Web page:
How to Prevent Migraines
To prevent migraines, you need to be clear about two things: the first is that you can adapt these measures, and the second is that no measure will work on its own. Each action must be supported by others.
This means that it isn’t only the consumption of a painkiller or a cup of coffee or a meditation session that will prevent the migraine from occurring. The combination of these types of measures may work well, such as drinking plenty of water daily and getting enough rest.
Self-care and good lifestyle habits to prevent migraines
In both the prevention and treatment of migraines, lifestyle habits can greatly contribute to well-being. This is confirmed by various studies and specialized information portals, such as Medline Plus.
Get enough sleep
Migraine can appear when there are drastic changes in your sleep routine. So, sleeping too much or not getting enough sleep can trigger an episode.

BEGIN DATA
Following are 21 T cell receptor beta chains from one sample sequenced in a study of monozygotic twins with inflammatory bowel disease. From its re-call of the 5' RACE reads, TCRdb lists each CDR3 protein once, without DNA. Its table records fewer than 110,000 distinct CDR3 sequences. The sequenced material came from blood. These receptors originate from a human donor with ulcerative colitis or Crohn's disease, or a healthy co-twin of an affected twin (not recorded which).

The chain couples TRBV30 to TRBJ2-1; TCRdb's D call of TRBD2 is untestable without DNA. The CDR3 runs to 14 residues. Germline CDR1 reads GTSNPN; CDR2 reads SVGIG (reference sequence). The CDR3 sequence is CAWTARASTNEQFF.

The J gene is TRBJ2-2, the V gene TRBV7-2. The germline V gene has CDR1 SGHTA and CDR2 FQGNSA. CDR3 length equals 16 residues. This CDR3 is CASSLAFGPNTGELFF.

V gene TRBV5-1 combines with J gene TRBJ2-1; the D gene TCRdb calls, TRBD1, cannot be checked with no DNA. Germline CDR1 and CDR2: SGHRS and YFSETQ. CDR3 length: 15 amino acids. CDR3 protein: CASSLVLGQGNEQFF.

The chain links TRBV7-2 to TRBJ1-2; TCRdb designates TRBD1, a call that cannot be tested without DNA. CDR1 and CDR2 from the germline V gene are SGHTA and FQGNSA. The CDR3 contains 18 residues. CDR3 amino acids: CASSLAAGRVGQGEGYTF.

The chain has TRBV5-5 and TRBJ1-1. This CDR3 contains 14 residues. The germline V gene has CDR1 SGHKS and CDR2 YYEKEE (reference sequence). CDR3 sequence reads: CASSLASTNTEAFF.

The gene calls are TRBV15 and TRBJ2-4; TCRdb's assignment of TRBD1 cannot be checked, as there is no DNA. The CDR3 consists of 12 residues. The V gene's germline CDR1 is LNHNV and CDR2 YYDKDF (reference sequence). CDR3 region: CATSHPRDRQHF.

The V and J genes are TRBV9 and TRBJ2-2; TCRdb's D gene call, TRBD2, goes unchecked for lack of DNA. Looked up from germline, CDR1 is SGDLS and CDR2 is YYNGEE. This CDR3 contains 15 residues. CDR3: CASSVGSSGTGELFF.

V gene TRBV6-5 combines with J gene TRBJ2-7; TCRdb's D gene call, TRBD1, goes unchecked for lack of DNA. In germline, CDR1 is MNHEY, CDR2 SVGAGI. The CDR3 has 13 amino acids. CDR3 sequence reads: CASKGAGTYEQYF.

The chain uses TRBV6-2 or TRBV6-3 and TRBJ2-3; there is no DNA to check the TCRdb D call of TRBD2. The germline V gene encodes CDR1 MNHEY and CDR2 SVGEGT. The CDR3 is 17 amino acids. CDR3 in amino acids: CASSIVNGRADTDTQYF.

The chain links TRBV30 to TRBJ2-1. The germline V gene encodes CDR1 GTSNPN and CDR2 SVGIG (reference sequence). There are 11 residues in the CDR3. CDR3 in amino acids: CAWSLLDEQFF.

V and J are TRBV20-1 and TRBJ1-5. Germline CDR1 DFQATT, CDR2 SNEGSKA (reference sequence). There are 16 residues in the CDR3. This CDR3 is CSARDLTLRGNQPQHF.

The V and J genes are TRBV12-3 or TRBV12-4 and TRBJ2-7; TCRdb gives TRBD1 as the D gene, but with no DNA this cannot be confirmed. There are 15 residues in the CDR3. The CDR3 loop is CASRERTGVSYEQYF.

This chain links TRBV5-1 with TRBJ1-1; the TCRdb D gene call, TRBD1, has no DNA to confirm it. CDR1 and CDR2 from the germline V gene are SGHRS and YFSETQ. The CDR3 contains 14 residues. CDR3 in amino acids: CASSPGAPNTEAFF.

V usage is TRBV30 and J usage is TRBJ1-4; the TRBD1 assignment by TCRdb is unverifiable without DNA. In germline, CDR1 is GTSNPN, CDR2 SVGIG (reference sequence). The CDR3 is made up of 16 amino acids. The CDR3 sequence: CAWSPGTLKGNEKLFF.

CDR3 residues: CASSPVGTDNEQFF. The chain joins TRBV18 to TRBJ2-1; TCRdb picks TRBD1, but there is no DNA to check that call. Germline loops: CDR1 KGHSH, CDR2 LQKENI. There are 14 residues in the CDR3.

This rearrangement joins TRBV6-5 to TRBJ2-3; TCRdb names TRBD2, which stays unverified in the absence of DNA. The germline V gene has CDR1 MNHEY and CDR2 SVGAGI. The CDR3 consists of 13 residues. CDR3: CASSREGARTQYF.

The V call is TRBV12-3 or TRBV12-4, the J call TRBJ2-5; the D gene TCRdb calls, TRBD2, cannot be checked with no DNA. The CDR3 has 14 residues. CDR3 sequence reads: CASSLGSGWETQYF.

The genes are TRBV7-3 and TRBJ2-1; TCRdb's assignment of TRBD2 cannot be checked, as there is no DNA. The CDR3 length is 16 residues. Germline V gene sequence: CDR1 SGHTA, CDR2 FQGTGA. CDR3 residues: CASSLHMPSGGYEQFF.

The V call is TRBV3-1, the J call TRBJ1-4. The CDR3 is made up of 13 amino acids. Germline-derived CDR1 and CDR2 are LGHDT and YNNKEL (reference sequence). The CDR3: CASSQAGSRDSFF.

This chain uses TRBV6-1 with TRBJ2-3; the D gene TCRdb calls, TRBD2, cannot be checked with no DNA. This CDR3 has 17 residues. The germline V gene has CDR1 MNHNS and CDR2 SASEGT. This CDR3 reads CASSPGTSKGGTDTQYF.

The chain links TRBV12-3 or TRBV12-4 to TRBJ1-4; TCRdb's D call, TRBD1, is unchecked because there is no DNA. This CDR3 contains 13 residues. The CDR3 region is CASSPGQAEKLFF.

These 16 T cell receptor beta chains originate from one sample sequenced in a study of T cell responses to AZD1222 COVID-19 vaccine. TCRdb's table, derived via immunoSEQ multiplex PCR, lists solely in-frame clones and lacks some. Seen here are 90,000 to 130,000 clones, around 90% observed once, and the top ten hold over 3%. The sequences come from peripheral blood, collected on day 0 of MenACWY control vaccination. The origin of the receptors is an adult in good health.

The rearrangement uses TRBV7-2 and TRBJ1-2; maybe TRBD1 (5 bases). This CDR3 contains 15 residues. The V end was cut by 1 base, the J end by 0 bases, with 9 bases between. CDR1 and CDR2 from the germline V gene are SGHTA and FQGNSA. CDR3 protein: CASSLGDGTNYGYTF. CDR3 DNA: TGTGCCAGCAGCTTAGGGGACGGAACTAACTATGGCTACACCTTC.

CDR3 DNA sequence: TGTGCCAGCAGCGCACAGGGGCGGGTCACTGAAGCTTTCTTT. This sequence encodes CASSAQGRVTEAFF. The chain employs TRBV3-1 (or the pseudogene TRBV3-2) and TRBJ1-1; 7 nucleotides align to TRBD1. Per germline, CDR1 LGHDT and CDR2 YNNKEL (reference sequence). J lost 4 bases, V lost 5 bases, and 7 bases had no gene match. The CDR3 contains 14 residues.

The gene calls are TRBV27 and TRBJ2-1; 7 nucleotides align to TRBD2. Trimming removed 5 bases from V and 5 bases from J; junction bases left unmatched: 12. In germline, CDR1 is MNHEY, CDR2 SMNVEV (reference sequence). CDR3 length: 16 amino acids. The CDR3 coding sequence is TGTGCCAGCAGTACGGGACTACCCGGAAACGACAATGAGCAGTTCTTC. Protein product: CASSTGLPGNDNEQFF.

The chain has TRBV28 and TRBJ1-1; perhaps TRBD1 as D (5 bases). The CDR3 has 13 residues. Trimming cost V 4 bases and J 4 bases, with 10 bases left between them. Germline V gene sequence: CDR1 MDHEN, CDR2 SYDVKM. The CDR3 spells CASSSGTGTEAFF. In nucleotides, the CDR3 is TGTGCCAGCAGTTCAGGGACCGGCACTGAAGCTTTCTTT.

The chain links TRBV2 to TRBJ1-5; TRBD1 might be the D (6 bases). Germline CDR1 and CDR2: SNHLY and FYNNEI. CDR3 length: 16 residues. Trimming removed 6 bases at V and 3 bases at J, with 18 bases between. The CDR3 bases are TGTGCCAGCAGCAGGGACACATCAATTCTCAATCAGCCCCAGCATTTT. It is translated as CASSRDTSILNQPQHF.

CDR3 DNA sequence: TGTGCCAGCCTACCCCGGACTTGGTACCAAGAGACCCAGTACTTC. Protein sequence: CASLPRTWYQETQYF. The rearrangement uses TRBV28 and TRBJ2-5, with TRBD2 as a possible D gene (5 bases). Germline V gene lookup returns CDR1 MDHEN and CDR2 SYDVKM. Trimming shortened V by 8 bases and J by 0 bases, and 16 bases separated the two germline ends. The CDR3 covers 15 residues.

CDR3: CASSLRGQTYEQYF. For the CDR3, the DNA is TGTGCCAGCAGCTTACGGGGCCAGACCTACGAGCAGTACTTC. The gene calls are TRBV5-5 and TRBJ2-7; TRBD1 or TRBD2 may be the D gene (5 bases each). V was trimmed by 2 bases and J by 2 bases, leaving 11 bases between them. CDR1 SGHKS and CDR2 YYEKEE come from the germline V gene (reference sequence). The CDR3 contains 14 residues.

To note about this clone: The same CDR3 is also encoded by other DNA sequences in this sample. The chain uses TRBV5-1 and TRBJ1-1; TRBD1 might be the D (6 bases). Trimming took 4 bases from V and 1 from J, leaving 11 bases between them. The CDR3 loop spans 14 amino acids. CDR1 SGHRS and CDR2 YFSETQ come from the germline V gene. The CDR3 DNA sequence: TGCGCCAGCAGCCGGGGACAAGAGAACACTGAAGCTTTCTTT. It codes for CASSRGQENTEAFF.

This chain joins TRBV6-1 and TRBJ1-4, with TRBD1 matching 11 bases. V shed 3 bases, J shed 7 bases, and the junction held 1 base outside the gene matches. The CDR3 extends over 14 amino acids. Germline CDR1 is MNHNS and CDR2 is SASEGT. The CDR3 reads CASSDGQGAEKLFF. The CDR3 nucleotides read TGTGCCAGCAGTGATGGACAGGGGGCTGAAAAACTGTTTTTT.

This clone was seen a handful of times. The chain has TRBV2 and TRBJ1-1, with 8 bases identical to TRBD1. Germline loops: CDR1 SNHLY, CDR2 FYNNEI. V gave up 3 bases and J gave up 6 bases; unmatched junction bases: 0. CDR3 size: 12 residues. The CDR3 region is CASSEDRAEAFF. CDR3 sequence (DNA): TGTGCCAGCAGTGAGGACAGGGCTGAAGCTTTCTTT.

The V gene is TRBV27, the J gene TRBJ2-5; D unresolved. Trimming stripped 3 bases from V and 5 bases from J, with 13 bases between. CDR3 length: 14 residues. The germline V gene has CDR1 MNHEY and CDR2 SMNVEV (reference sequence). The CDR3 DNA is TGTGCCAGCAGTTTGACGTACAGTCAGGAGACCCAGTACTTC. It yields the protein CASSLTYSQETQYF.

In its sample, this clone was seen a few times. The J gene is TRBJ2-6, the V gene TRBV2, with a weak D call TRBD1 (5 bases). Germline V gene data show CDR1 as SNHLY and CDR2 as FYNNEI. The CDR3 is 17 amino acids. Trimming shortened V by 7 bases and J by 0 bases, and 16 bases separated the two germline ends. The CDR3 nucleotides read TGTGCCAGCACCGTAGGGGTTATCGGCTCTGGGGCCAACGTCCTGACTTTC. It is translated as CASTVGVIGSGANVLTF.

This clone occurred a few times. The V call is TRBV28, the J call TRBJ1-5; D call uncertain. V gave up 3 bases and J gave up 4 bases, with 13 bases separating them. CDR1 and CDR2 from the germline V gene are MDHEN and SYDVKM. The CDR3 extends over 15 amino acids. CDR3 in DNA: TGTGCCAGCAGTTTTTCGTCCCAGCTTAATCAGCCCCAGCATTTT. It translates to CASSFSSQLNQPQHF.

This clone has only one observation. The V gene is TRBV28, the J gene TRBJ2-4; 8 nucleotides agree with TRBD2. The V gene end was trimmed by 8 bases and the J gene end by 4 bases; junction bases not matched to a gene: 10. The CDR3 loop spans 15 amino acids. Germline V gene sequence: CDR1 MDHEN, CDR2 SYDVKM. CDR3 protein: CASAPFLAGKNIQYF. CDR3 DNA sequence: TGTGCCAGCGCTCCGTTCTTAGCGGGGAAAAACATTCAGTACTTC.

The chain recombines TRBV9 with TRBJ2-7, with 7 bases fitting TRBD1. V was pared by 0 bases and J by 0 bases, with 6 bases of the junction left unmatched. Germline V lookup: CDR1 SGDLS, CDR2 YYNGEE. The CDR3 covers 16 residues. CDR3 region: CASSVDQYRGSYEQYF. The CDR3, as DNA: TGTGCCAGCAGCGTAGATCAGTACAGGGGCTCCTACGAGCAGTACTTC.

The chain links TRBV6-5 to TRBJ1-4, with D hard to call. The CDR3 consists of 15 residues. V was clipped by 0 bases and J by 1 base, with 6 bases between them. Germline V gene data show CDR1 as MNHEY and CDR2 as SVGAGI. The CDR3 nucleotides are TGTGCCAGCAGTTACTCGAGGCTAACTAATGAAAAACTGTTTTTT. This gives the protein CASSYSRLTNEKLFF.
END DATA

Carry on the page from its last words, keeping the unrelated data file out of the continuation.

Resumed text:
For this reason, it’s recommended to maintain a good sleep routine as a prevention. This implies the following:
- Get enough sleep every day: at least 7 hours.
- Maintain an almost fixed schedule: get up and go to bed at the same time.
Take care of the diet
Just as there are several types of food and combinations that can trigger a migraine, there are others that do the opposite. According to the MSD Manual, this can vary from person to person, so each person must identify what works best for them and what doesn’t work for them.
In general, it has been observed that patients with a tendency to suffer migraines should avoid foods that contain the following:
- Tyramine: aged cheeses, soy products, beans, cold cuts, smoked or dried fish, and some types of nuts.
- Nitrates: cold cuts and ultra-processed ones.
- Monosodium glutamate: very common in fast food.
Drink plenty of water
On a day-to-day basis, good hydration can greatly contribute to overall well-being. Ideally, give priority to water and drinks that don’t contain caffeine, such as natural fruit juices and some natural infusions.
Reduce sensory stimuli
In view of the fact that light, noise and smells can trigger or worsen migraines, it’s advisable to reduce these types of stimuli. Especially at home.